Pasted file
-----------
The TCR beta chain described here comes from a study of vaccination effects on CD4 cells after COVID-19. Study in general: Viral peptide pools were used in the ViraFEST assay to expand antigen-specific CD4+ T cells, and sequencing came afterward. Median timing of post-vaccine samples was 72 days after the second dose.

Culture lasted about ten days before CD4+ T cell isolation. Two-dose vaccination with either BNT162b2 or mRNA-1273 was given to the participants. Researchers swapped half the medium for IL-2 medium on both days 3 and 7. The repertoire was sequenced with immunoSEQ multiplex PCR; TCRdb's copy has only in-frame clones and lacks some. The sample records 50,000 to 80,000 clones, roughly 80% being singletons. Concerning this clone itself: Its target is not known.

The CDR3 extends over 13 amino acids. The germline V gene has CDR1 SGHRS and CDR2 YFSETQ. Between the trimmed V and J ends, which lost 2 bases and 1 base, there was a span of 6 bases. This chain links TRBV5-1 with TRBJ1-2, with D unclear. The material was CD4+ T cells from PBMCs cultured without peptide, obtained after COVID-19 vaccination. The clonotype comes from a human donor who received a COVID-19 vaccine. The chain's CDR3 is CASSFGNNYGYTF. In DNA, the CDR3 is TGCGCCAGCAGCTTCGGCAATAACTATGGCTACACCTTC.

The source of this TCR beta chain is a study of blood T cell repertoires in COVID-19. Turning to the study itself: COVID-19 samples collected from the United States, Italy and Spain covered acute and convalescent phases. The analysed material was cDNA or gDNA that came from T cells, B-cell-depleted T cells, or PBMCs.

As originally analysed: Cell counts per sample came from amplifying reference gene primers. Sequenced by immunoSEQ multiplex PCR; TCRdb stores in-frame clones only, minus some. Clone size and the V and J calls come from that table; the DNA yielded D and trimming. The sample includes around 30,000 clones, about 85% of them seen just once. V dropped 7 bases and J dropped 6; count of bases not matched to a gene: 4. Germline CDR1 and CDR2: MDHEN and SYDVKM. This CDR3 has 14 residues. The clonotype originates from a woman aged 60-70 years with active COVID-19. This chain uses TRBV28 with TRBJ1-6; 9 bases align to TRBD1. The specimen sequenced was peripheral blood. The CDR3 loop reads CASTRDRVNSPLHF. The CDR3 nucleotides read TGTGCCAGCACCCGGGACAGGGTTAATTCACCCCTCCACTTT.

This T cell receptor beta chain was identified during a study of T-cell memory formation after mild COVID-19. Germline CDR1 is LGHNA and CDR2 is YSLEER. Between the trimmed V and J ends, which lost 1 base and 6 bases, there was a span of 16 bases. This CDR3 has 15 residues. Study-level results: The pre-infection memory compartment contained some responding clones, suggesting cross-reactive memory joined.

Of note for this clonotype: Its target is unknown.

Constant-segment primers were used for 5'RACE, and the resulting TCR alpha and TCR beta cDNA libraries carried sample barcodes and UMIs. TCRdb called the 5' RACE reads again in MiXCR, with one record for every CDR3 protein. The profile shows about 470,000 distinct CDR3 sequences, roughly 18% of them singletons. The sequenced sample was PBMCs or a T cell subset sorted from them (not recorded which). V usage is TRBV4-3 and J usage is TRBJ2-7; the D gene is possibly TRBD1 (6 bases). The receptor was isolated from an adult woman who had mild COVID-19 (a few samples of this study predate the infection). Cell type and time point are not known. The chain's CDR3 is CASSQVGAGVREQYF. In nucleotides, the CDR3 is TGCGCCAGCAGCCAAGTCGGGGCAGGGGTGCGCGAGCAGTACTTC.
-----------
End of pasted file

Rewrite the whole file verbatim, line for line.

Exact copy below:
The TCR beta chain described here comes from a study of vaccination effects on CD4 cells after COVID-19. Study in general: Viral peptide pools were used in the ViraFEST assay to expand antigen-specific CD4+ T cells, and sequencing came afterward. Median timing of post-vaccine samples was 72 days after the second dose.

Culture lasted about ten days before CD4+ T cell isolation. Two-dose vaccination with either BNT162b2 or mRNA-1273 was given to the participants. Researchers swapped half the medium for IL-2 medium on both days 3 and 7. The repertoire was sequenced with immunoSEQ multiplex PCR; TCRdb's copy has only in-frame clones and lacks some. The sample records 50,000 to 80,000 clones, roughly 80% being singletons. Concerning this clone itself: Its target is not known.

The CDR3 extends over 13 amino acids. The germline V gene has CDR1 SGHRS and CDR2 YFSETQ. Between the trimmed V and J ends, which lost 2 bases and 1 base, there was a span of 6 bases. This chain links TRBV5-1 with TRBJ1-2, with D unclear. The material was CD4+ T cells from PBMCs cultured without peptide, obtained after COVID-19 vaccination. The clonotype comes from a human donor who received a COVID-19 vaccine. The chain's CDR3 is CASSFGNNYGYTF. In DNA, the CDR3 is TGCGCCAGCAGCTTCGGCAATAACTATGGCTACACCTTC.

The source of this TCR beta chain is a study of blood T cell repertoires in COVID-19. Turning to the study itself: COVID-19 samples collected from the United States, Italy and Spain covered acute and convalescent phases. The analysed material was cDNA or gDNA that came from T cells, B-cell-depleted T cells, or PBMCs.

As originally analysed: Cell counts per sample came from amplifying reference gene primers. Sequenced by immunoSEQ multiplex PCR; TCRdb stores in-frame clones only, minus some. Clone size and the V and J calls come from that table; the DNA yielded D and trimming. The sample includes around 30,000 clones, about 85% of them seen just once. V dropped 7 bases and J dropped 6; count of bases not matched to a gene: 4. Germline CDR1 and CDR2: MDHEN and SYDVKM. This CDR3 has 14 residues. The clonotype originates from a woman aged 60-70 years with active COVID-19. This chain uses TRBV28 with TRBJ1-6; 9 bases align to TRBD1. The specimen sequenced was peripheral blood. The CDR3 loop reads CASTRDRVNSPLHF. The CDR3 nucleotides read TGTGCCAGCACCCGGGACAGGGTTAATTCACCCCTCCACTTT.

This T cell receptor beta chain was identified during a study of T-cell memory formation after mild COVID-19. Germline CDR1 is LGHNA and CDR2 is YSLEER. Between the trimmed V and J ends, which lost 1 base and 6 bases, there was a span of 16 bases. This CDR3 has 15 residues. Study-level results: The pre-infection memory compartment contained some responding clones, suggesting cross-reactive memory joined.

Of note for this clonotype: Its target is unknown.

Constant-segment primers were used for 5'RACE, and the resulting TCR alpha and TCR beta cDNA libraries carried sample barcodes and UMIs. TCRdb called the 5' RACE reads again in MiXCR, with one record for every CDR3 protein. The profile shows about 470,000 distinct CDR3 sequences, roughly 18% of them singletons. The sequenced sample was PBMCs or a T cell subset sorted from them (not recorded which). V usage is TRBV4-3 and J usage is TRBJ2-7; the D gene is possibly TRBD1 (6 bases). The receptor was isolated from an adult woman who had mild COVID-19 (a few samples of this study predate the infection). Cell type and time point are not known. The chain's CDR3 is CASSQVGAGVREQYF. In nucleotides, the CDR3 is TGCGCCAGCAGCCAAGTCGGGGCAGGGGTGCGCGAGCAGTACTTC.